Australasian biker news

Home Rides  Events Tech Links

Bereaved father seeks police apology in name of son

John Trigg, of Hobart, with a sketch of his son Sean Trigg, who was killed when intervening in a domestic dispute last year. Picture: Nikki Davis-Jones


THE father of a bikie killed while intervening in a domestic violence incident has demanded an apology after police used his son’s name as part of a bid to shut down an Outlaws Motorcyle Club clubhouse.


John Trigg, who has served as a former Assistant Federal Auditor General and Northern Territory Chief Auditor, asked for the apology after the man responsible for his son’s death appeared again in court last week.

Sean Leslie Trigg, 48, an Outlaws Motorcycle Club member, of St Marys, was killed in June last year after he ran into a Bridgewater house to help a female friend who was being assaulted by Matthew James Linton. Sean was declared dead in the kitchen of 10 Wallace St after being stabbed 18 times.

Linton, 35, was last month found guilty by a jury of manslaughter after pleading not guilty to the murder and will be sentenced this week.

John Trigg is now asking for an apology from Tasmania Police Commissioner Darren Hine, after police used Sean’s death as part justification to fight a liquor licence application the club was seeking from the Licencing Commissioner.

Police objected to the renewal of a special liquor permit for the Outlaws Motorcycle Group’s Bridgewater premises and referred to Sean’s death as one of the justifications not to grant the liquor licence.

In the objection – obtained by the Mercury – Tasmania Police Inspector John Ward used the incident as one way to justify the club’s links to organised crime in order to have the licence rejected.

It was one of two incidents used as justification from a Tasmanian perspective.

Another five news articles from mainland agencies were used from a national perspective.


“Outlaw OMCG member Sean Leslie Trigg was murdered in June 2014,” Mr Ward said in the objection, which was filed before the manslaughter verdict.

“A person has been remanded in custody to appear in the Supreme Court on 1 September 2014, charged with murder and common assault for allegedly punching a woman in the face.

“The victim was a member of the Outlaws OMCG .... further the incident took place within sight of the Bridgewater chapter.”

The licence was ultimately rejected.

Mr Trigg said if his son was not a bikie, he would have been lauded for the bravery he showed which ultimately led to his death.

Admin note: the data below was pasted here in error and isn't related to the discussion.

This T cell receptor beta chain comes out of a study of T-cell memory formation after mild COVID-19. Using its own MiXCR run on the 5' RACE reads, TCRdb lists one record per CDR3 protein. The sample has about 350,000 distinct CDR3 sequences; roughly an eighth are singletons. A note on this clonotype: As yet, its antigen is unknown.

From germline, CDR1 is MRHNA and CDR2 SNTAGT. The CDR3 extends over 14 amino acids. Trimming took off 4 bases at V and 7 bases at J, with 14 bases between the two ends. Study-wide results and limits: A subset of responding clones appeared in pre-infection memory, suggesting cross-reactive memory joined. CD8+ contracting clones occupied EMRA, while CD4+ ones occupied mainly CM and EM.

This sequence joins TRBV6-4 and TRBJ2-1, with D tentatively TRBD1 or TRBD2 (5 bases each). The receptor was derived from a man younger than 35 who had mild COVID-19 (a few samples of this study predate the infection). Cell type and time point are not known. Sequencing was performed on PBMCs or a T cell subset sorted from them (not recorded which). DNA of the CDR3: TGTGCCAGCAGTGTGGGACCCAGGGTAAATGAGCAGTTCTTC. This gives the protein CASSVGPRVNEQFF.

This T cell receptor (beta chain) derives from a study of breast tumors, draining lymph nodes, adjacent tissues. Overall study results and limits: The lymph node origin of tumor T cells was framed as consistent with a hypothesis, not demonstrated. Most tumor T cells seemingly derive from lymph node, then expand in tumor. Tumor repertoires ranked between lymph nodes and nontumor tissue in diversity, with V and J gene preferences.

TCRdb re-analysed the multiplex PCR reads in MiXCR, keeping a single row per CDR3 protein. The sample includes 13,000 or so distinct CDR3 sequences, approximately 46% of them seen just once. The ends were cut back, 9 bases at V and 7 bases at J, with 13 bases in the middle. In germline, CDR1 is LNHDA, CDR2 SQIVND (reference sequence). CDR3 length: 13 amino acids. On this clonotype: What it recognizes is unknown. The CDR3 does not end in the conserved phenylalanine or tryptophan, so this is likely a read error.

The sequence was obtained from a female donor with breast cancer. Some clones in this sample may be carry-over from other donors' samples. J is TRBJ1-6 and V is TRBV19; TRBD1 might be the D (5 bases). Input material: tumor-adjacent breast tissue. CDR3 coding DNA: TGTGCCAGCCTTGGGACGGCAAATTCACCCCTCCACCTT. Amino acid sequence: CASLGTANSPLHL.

“If a Sandy Bay lawyer who happened to be a member of the Athenaeum Club had similarly intervened in a domestic violence incident and some of the people involved had been to the Athenaeum Club that day, I very much doubt that would be presented to the Licensing Commissioner as evidence to get rid of the liquor licence for that club,” he said.

Police Minister Rene Hidding.

“In fact I would think he would have been given a posthumous bravery award.

“The facts are the same – only the club memberships differ.”


Mr Trigg also has a letter from Police Minister Rene Hidding – whom he has known since his days as president of the Hamilton Branch of the Liberal Party 20 years ago – which states: “it seems clear to me that your son was a good, loving son, brother, father and grandfather who acted in an accountable fashion as a citizen – and paid a terrible price for doing so.

“I can only hope that I and the other males in my family would act in a similarly accountable fashion faced with the same circumstance.”

Mr Trigg requested an opportunity to discuss the matter with Mr Hine.

However, after a series of letters was handed to Tasmania Police staff – with some police correspondence back to him apparently lost in transit – he received a letter from Assistant Police Commissioner Donna Adams defending the submission to the Liquor Board.

“While not all people visiting premises by OMCGs or associated with members of OMCGs are engaged in criminal activity, Tasmania Police holds that the public interest is not served by a liquor permit being issued to the Bridgewater Chapter of the Outlaws Motorcycle Club,” Ms Adams wrote.

Tasmania Police Assistant Commissioner Donna Adams.

The Assistant Commissioner added that she understood the submission had caused Mr Trigg and his family distress but that was not the police’s intention.

“I am confident the submission to the Commissioner for Licencing was appropriate under the circumstances,” she said.

These sentiments were echoed by Assistant Commissioner Richard Cowling.

“Outlaw Motorcycle Gangs are one of the most high-profile manifestations of organised crime,” he said.

“Against this context, relevant facts were provided to the Commissioner for Licensing as part of Tasmania Police’s objection to the Bridgewater Chapter of the Outlaw Motorcycle Club’s application for a liquor license.

“We consider the submission appropriate under the circumstances.”

Mr Hidding also agreed with Ms Adams’s sentiments in a letter to John Trigg and his wife Anne.

He said that, despite the circumstances, the submission was warranted.

“It may assist you to understand that it is the strong public position of the Commissioner of Police that no motorcycle club should hold or be granted a liquor license – and he has considerable support in the public sector given some of the appalling evidence available and the criminal histories of key individuals,” he said.